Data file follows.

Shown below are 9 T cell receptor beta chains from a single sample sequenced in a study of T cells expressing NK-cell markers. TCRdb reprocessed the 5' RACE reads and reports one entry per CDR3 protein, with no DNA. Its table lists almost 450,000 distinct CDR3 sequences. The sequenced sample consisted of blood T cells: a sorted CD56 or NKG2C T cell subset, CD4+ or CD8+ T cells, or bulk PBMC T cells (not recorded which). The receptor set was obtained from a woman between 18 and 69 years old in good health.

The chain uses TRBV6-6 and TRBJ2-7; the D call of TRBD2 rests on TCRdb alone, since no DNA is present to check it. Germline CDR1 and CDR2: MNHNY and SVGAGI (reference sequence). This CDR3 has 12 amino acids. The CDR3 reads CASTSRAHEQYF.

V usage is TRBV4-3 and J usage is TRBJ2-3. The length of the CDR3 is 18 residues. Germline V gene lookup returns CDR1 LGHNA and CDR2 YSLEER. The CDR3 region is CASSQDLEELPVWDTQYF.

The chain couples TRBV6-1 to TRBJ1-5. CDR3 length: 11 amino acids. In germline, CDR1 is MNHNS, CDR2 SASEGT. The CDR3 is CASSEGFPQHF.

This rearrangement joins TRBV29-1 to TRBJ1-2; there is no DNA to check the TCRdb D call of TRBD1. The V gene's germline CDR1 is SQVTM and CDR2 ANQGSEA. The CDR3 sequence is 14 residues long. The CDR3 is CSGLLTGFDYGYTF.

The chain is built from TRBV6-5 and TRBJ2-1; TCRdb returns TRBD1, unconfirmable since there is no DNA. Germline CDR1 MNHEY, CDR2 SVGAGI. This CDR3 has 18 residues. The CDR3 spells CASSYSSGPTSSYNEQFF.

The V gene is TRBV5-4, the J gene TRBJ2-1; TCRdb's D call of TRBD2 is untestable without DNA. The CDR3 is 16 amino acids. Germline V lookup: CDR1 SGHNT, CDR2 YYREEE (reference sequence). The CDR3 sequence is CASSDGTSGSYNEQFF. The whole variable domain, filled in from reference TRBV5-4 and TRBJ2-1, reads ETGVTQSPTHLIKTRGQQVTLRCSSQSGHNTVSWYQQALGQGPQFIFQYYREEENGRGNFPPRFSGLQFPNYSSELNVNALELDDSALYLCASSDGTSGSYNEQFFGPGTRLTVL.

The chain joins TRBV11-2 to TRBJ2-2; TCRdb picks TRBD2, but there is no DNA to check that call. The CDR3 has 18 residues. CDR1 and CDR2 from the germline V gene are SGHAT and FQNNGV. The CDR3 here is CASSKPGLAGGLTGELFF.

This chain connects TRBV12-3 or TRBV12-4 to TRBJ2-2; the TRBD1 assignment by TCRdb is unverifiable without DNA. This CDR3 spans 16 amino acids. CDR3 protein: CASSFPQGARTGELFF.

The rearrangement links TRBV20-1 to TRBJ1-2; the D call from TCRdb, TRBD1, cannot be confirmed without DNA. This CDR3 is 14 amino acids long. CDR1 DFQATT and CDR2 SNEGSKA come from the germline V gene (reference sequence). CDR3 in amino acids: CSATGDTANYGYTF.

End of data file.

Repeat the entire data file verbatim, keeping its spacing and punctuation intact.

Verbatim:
Shown below are 9 T cell receptor beta chains from a single sample sequenced in a study of T cells expressing NK-cell markers. TCRdb reprocessed the 5' RACE reads and reports one entry per CDR3 protein, with no DNA. Its table lists almost 450,000 distinct CDR3 sequences. The sequenced sample consisted of blood T cells: a sorted CD56 or NKG2C T cell subset, CD4+ or CD8+ T cells, or bulk PBMC T cells (not recorded which). The receptor set was obtained from a woman between 18 and 69 years old in good health.

The chain uses TRBV6-6 and TRBJ2-7; the D call of TRBD2 rests on TCRdb alone, since no DNA is present to check it. Germline CDR1 and CDR2: MNHNY and SVGAGI (reference sequence). This CDR3 has 12 amino acids. The CDR3 reads CASTSRAHEQYF.

V usage is TRBV4-3 and J usage is TRBJ2-3. The length of the CDR3 is 18 residues. Germline V gene lookup returns CDR1 LGHNA and CDR2 YSLEER. The CDR3 region is CASSQDLEELPVWDTQYF.

The chain couples TRBV6-1 to TRBJ1-5. CDR3 length: 11 amino acids. In germline, CDR1 is MNHNS, CDR2 SASEGT. The CDR3 is CASSEGFPQHF.

This rearrangement joins TRBV29-1 to TRBJ1-2; there is no DNA to check the TCRdb D call of TRBD1. The V gene's germline CDR1 is SQVTM and CDR2 ANQGSEA. The CDR3 sequence is 14 residues long. The CDR3 is CSGLLTGFDYGYTF.

The chain is built from TRBV6-5 and TRBJ2-1; TCRdb returns TRBD1, unconfirmable since there is no DNA. Germline CDR1 MNHEY, CDR2 SVGAGI. This CDR3 has 18 residues. The CDR3 spells CASSYSSGPTSSYNEQFF.

The V gene is TRBV5-4, the J gene TRBJ2-1; TCRdb's D call of TRBD2 is untestable without DNA. The CDR3 is 16 amino acids. Germline V lookup: CDR1 SGHNT, CDR2 YYREEE (reference sequence). The CDR3 sequence is CASSDGTSGSYNEQFF. The whole variable domain, filled in from reference TRBV5-4 and TRBJ2-1, reads ETGVTQSPTHLIKTRGQQVTLRCSSQSGHNTVSWYQQALGQGPQFIFQYYREEENGRGNFPPRFSGLQFPNYSSELNVNALELDDSALYLCASSDGTSGSYNEQFFGPGTRLTVL.

The chain joins TRBV11-2 to TRBJ2-2; TCRdb picks TRBD2, but there is no DNA to check that call. The CDR3 has 18 residues. CDR1 and CDR2 from the germline V gene are SGHAT and FQNNGV. The CDR3 here is CASSKPGLAGGLTGELFF.

This chain connects TRBV12-3 or TRBV12-4 to TRBJ2-2; the TRBD1 assignment by TCRdb is unverifiable without DNA. This CDR3 spans 16 amino acids. CDR3 protein: CASSFPQGARTGELFF.

The rearrangement links TRBV20-1 to TRBJ1-2; the D call from TCRdb, TRBD1, cannot be confirmed without DNA. This CDR3 is 14 amino acids long. CDR1 DFQATT and CDR2 SNEGSKA come from the germline V gene (reference sequence). CDR3 in amino acids: CSATGDTANYGYTF.